Mark: Simone and I were together for four years, but there’s no couple in the band anymore. It’s not an ideal situation to have a couple in the band, that’s for sure - because there’s no clear border between private life and work. I think the current situation is way better for the both of us.

Nichole: Your next studio album is slated for release in the fall. How is work progressing along?

Mark: It’s going very well, and I’m very excited. For every release, we try to push our limits a bit further and improve ourselves. Fans know this, too, and the expectations are high. But that’s no problem. I prefer challenges over the easy way.

Nichole: Any hints on the title or track listing?

Mark: There will be more or less twelve songs on the album. The title will be "Design Your Universe." It’s about recent quantum physics investigations which seem to prove the existence of many more dimensions, and the ability of consciousness to create - which makes us creators instead of spectators. A very interesting concept, which I can tell you more about next time!

Nichole: How are things going with the new guitarist, Isaac Delahaye? What has he brought to Epica that maybe was lacking before?

Mark: The collaboration is going very well. He’s the man who can lift Epica to a higher level as he’s also an animal on stage besides a great guitarist. And that’s what we needed.

He also brings in some guitar solos here and there. That was something our previous guitar player wasn’t that much into.

Nichole: Simone, how do you keep your voice so strong? Any specific exercises or lifestyle habits you maintain?

Simone: What my voice always needs is a lot of rest. I try to sleep at least 9 hours. On tour I sleep even longer because I have problems with sleeping on a tour bus. Besides sleeping I try to eat healthy and work out in a gym twice a week. I don't drink or smoke or party when we are on a tour.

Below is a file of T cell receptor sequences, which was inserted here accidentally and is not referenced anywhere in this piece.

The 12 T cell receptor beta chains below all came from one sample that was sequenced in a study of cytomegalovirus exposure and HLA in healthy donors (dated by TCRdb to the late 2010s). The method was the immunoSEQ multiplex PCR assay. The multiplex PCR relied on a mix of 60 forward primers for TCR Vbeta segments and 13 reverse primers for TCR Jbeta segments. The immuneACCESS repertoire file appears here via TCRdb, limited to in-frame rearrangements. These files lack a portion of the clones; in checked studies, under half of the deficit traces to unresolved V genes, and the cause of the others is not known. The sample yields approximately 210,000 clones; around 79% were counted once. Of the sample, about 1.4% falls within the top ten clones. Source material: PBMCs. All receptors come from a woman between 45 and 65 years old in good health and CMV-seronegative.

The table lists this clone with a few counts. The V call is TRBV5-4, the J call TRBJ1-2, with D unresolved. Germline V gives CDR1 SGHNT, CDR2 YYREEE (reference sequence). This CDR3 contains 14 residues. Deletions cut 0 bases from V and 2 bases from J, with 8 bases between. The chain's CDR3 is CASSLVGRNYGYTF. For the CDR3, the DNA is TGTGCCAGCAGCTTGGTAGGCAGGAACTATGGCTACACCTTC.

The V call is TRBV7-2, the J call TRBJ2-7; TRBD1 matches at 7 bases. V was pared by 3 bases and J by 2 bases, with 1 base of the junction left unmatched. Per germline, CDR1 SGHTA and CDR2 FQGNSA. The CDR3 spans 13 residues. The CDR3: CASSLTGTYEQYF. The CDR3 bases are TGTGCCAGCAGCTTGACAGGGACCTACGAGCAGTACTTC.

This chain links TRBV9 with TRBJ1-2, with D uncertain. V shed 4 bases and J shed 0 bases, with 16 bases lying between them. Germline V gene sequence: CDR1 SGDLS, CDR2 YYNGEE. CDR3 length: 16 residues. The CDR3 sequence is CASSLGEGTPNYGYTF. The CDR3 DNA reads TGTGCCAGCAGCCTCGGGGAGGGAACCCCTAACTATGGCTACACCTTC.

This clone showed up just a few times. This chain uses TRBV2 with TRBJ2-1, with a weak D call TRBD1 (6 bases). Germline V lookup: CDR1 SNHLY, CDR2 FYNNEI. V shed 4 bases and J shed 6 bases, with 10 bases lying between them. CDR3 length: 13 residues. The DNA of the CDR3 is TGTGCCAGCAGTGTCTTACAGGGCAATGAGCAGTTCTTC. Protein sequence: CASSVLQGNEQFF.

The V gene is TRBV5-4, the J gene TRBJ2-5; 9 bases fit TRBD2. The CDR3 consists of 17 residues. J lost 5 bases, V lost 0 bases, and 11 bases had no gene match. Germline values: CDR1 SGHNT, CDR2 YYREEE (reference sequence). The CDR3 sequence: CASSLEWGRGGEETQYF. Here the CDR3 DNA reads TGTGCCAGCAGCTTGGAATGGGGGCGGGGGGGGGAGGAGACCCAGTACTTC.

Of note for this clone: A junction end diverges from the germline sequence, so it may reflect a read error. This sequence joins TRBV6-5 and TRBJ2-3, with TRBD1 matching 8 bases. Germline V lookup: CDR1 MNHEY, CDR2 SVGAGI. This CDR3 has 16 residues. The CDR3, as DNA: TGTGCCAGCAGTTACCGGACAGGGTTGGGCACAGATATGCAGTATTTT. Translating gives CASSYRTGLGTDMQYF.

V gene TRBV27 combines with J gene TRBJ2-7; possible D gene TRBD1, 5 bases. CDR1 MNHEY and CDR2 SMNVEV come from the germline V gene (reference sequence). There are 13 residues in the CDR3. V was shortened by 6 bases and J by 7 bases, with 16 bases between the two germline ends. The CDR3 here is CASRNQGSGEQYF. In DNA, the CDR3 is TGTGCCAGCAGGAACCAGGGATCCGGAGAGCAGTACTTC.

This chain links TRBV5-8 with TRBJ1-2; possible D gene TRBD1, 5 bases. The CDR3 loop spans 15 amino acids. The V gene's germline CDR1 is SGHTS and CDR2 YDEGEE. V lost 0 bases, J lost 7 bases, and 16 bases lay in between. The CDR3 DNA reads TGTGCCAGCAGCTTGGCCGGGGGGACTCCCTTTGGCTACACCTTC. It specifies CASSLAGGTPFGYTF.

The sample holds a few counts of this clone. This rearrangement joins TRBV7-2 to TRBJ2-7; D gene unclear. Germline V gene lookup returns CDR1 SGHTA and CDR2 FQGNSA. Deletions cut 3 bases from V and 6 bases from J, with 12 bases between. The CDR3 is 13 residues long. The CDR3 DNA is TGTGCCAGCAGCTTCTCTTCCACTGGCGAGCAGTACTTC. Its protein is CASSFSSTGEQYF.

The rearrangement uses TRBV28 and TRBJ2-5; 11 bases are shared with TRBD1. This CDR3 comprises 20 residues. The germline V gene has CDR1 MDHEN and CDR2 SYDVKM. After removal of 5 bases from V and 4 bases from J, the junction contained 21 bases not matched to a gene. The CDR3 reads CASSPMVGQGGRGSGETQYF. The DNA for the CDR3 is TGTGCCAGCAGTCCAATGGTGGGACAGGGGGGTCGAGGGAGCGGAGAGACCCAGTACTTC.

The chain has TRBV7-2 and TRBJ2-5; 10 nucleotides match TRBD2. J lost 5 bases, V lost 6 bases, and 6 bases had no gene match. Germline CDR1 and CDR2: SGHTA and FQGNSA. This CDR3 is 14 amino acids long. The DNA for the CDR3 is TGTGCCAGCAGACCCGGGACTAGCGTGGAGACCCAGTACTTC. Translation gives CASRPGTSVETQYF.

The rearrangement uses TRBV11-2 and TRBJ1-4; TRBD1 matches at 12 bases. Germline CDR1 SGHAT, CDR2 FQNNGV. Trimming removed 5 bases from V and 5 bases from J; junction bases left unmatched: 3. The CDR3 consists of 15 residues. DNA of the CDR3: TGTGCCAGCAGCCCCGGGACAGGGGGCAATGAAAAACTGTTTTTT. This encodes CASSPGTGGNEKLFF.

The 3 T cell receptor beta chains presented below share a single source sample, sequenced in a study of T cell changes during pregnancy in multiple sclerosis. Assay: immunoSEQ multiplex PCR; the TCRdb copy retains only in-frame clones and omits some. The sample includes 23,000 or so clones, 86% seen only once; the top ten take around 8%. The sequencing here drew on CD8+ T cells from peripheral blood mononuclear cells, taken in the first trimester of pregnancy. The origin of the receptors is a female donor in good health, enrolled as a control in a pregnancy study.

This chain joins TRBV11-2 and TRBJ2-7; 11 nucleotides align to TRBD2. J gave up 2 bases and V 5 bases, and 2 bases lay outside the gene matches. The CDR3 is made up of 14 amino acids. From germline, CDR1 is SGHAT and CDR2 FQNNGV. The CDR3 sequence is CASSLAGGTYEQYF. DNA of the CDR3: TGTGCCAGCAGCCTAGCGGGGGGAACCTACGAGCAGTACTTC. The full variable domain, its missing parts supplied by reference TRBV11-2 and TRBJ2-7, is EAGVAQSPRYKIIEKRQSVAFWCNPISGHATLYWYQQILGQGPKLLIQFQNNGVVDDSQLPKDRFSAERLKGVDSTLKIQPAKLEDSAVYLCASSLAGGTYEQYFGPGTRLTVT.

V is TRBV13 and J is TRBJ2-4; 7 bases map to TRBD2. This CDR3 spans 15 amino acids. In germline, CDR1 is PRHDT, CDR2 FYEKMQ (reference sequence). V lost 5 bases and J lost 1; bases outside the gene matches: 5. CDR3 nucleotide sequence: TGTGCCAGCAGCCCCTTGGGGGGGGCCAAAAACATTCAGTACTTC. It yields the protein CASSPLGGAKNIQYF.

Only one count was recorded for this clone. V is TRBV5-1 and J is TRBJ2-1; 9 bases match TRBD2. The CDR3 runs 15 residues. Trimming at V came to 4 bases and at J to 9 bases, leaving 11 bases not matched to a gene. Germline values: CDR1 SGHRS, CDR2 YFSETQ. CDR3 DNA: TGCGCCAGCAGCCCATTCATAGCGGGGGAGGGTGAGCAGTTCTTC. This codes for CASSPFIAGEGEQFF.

There are certain voice exercises I do, but I try to do the ones that are very quiet, like humming and some funny lines to warm up the mouth and tongue. There is one line which I learned while preparing for the musical that I've played in last year, and that is: "Johnny has a head like a ping pong ball, ping pong, ping pong," and that is really long. Your tongue is then in the right position for singing.

Nichole: One of the things that amazed me is the formal music training everyone in the band has, and it got me thinking about how under-funded the arts are in America. Is that also a problem in the Netherlands?

Mark: In the Netherlands, there are, or were, many funds for musicians, but due to the financial crisis, this is gonna change too, as the government cannot spend that much anymore. So the arts are always one of the first things given up during certain periods of crisis.

Nichole: What’s the metal scene like in the Netherlands? Anything you’d like to change about it?

Mark: Metal is always a bit underground, so I don’t want to change anything. As long as there are people who don’t want to follow radio music like sheep, they can rely on the metal music.

Nichole: Mark, you also have a Masters in Psychology. What made you decide to give that up for music? Any plans to pursue psychology later?

Mark: I always follow my heart and I always did. That’s why I started studying Psychology, as I liked it a lot, but my biggest passion is music. When I believe in something and I go 100% for it, I know I am able to reach my goals. You don’t need to be the most talented to reach what you want in life; you need the guts and persistence to realize your dreams. That’s what I do, I go 100% for it, and I enjoy every minute of it. I don’t know if I will ever do something in the Psychology field again as I’m satisfied with what I’m doing now. In the future there will be new challenges, I’m sure of it. It’s just what you do with it. People sometimes say that I’m someone who can take big risks. I see it differently, I don’t take risks. When I do something and it feels good, I’m pretty sure it will work. So for me it’s not a big risk at all.

Nichole: If you weren’t part of Epica, what would you be doing?

Mark: This is my goal in life, I couldn’t imagine something else.

Nichole: Anything else you’d like to share with our readers?

Mark: Thanks for all our fans who are reading this and future fans. Without you guys, we couldn’t do this and we’re very curious what you think of the upcoming album.